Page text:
Category Archives: politics

Wizards Rule! Join the Good Judgement Project

The Good Judgement Project is a large-scale, government-funded prediction game. Similar to the markets where you can bet on who’s gonna be elected president, but with no actual money. You can read more about it in this Freakonomics article from a few years ago.

The project only accepts a limited number of participants at a time, because participating includes free, ongoing training on becoming a better prognosticator. You see, the researchers behind the GJP have actually distilled prediction down to a science, and they’re happy to share it with you.

Perfectly predicting the future still requires a crystal ball, but their training has helped me realize that good forecasting is a skill that one can cultivate, with practice and guidance. In other words, anyone can become a wizard.

I’ll give you a little peak into what I’ve learned: non-wizards tend to focus on the unique qualities of a situation, but wizards increase their forecasting accuracy by abstracting the situation and looking at outcomes of similar past situations. This is called reference class forecasting, and it also involves learning how to reframe problems and hunt for the right information.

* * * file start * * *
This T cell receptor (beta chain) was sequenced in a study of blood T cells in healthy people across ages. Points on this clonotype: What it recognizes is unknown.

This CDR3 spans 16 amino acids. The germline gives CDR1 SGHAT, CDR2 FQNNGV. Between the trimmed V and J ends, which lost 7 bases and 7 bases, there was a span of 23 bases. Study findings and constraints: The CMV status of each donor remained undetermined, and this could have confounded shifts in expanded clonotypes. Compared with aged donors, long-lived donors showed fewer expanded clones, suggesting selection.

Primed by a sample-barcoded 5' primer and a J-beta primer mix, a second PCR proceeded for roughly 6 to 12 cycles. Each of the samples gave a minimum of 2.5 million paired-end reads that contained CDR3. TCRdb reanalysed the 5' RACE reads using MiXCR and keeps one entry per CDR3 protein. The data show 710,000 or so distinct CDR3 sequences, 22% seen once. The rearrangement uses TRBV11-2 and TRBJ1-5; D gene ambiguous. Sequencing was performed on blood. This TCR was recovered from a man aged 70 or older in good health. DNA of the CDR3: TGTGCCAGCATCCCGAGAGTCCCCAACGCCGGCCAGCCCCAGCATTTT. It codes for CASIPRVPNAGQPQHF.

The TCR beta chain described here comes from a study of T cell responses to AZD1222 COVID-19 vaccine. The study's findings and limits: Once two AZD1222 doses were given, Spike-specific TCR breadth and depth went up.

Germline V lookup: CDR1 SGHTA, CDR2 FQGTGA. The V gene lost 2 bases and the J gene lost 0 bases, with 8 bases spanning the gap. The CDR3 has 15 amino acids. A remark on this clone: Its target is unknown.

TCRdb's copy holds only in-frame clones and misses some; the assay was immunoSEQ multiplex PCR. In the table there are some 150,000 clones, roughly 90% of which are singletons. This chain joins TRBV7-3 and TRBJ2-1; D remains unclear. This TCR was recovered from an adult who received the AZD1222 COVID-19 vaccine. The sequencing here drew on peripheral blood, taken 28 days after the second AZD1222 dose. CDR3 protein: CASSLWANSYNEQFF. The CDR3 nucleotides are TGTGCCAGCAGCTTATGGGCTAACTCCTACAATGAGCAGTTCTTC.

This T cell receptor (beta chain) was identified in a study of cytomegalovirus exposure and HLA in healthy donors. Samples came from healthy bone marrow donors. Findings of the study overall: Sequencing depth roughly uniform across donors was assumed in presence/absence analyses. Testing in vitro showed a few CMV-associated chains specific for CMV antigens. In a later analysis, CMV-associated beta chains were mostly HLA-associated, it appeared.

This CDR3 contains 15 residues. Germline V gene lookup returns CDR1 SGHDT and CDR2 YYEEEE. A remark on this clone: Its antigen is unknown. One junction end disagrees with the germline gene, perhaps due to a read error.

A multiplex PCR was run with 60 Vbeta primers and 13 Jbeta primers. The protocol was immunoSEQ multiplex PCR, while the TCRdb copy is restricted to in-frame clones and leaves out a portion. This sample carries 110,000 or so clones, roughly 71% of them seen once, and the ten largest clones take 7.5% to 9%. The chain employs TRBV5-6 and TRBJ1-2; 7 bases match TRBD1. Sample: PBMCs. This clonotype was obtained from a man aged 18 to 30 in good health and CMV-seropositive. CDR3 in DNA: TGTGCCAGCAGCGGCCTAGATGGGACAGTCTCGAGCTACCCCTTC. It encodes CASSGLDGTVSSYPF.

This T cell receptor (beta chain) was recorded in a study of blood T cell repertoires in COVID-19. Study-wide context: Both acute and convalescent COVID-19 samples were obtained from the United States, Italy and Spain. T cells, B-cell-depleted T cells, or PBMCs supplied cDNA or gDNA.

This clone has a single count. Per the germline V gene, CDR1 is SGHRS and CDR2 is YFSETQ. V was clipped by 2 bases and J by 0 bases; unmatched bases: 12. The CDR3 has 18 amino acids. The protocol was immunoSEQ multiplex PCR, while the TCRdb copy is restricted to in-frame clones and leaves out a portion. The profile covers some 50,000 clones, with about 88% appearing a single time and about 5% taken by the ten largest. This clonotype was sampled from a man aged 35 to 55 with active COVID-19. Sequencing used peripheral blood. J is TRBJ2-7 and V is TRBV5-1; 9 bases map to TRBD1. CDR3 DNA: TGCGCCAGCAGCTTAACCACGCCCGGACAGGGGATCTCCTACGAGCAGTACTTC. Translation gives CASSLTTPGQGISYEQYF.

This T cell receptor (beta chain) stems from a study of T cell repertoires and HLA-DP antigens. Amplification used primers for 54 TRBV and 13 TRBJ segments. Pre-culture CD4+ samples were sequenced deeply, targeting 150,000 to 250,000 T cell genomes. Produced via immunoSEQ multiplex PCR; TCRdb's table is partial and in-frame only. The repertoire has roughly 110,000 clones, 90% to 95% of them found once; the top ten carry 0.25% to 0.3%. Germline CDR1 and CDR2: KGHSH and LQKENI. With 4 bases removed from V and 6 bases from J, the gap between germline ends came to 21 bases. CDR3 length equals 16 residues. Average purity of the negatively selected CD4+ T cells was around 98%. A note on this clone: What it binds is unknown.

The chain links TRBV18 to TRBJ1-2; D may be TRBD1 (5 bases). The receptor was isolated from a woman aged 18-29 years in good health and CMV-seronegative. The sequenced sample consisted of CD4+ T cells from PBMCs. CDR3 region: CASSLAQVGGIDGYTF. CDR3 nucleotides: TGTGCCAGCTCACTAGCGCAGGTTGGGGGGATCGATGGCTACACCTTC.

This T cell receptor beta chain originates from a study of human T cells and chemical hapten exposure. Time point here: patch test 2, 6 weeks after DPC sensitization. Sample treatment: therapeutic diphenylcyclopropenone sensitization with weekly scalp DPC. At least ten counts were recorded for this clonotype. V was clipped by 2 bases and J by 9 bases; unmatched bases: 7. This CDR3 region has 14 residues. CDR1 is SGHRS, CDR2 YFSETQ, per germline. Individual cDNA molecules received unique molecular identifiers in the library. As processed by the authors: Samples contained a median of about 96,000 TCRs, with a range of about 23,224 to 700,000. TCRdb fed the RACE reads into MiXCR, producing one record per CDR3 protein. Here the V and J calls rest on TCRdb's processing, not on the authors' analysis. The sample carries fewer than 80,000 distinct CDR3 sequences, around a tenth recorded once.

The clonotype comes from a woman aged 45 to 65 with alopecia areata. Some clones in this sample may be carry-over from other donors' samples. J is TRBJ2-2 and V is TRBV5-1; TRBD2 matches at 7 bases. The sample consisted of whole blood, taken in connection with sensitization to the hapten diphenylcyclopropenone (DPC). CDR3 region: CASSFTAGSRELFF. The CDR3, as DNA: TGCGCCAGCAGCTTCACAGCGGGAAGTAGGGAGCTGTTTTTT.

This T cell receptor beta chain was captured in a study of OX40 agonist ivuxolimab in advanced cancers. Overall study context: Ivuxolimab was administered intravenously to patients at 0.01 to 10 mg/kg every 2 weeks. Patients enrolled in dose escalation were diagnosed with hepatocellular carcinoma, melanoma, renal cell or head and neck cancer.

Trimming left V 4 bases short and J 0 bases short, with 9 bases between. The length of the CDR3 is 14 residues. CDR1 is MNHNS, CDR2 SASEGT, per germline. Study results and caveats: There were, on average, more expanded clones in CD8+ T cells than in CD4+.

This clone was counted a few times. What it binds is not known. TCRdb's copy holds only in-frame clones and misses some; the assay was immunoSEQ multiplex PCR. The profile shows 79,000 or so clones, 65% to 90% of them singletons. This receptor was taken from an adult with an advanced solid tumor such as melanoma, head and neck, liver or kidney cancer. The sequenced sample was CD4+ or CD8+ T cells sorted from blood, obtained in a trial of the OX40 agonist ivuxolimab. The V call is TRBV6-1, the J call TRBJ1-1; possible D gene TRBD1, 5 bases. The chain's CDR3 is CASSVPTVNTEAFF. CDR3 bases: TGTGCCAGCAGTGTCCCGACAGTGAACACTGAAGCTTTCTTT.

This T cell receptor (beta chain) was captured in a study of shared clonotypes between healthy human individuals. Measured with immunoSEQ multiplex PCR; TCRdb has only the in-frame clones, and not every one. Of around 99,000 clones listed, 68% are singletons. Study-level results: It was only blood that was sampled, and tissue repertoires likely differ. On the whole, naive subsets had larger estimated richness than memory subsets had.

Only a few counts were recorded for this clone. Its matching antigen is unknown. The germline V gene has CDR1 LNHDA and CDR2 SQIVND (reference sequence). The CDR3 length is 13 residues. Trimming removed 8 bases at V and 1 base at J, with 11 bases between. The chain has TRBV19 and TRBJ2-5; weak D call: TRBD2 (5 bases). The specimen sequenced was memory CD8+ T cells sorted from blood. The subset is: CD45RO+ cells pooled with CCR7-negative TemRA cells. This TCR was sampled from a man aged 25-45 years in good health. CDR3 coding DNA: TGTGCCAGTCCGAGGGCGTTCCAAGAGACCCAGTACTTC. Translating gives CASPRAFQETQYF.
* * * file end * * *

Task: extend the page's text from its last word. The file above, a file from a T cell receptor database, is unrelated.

Forecasting is a really awesome talent to have, so I’m totally pumped about leveling up.  The GJP is open for enrolment now. Register if you want to become more wizardy: http://www.goodjudgmentproject.com/

Just a heads-up,  registration includes a timed knowledge test that is rather rigorous. It mostly covers politics and current-events, and also includes brain-teasers and a few “personality test” questions. Nobody ever said becoming a wizard would be easy.

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Mitt Romney is a surprisingly frugal guy

This isn’t a post about politics. Vote for whoever you want. This is a post about some of Romney’s frugal habits:

Romney duct-tapes the holes in his gloves, duct-tapes the gap in his campaign bus ventilation system. He rinses and stacks the dishes at the sink before loading the dishwasher after family holiday meals. He picks up his own dry cleaning, pulls his own suitcase, eats at burger joints, counts his change.

While other rich people flaunt their acquisitions, the Romneys tend to flaunt their frugality. When another one of his sons fetched free wood pallets advertised on Craigslist, broke them down and used the discarded rough planks to repanel his “man cave,” his wife proudly chronicled the do-it-yourself project with photos and text on her blog.

I don’t agree with most of his politics, but I’d be glad to have a president who isn’t afraid to “flaunt his frugality.”